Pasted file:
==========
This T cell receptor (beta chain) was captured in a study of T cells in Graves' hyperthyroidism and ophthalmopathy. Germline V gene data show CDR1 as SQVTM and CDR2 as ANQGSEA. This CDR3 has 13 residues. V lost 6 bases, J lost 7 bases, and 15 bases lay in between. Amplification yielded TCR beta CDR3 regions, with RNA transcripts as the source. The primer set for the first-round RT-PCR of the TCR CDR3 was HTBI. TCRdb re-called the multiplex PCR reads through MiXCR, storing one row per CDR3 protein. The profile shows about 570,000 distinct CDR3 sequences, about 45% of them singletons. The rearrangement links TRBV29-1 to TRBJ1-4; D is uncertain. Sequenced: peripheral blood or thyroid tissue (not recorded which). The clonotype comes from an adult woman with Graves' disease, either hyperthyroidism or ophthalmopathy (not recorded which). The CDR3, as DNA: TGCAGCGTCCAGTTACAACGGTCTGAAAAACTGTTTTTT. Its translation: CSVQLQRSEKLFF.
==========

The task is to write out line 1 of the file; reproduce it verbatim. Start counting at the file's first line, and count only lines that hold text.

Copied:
This T cell receptor (beta chain) was captured in a study of T cells in Graves' hyperthyroidism and ophthalmopathy. Germline V gene data show CDR1 as SQVTM and CDR2 as ANQGSEA. This CDR3 has 13 residues. V lost 6 bases, J lost 7 bases, and 15 bases lay in between. Amplification yielded TCR beta CDR3 regions, with RNA transcripts as the source. The primer set for the first-round RT-PCR of the TCR CDR3 was HTBI. TCRdb re-called the multiplex PCR reads through MiXCR, storing one row per CDR3 protein. The profile shows about 570,000 distinct CDR3 sequences, about 45% of them singletons. The rearrangement links TRBV29-1 to TRBJ1-4; D is uncertain. Sequenced: peripheral blood or thyroid tissue (not recorded which). The clonotype comes from an adult woman with Graves' disease, either hyperthyroidism or ophthalmopathy (not recorded which). The CDR3, as DNA: TGCAGCGTCCAGTTACAACGGTCTGAAAAACTGTTTTTT. Its translation: CSVQLQRSEKLFF.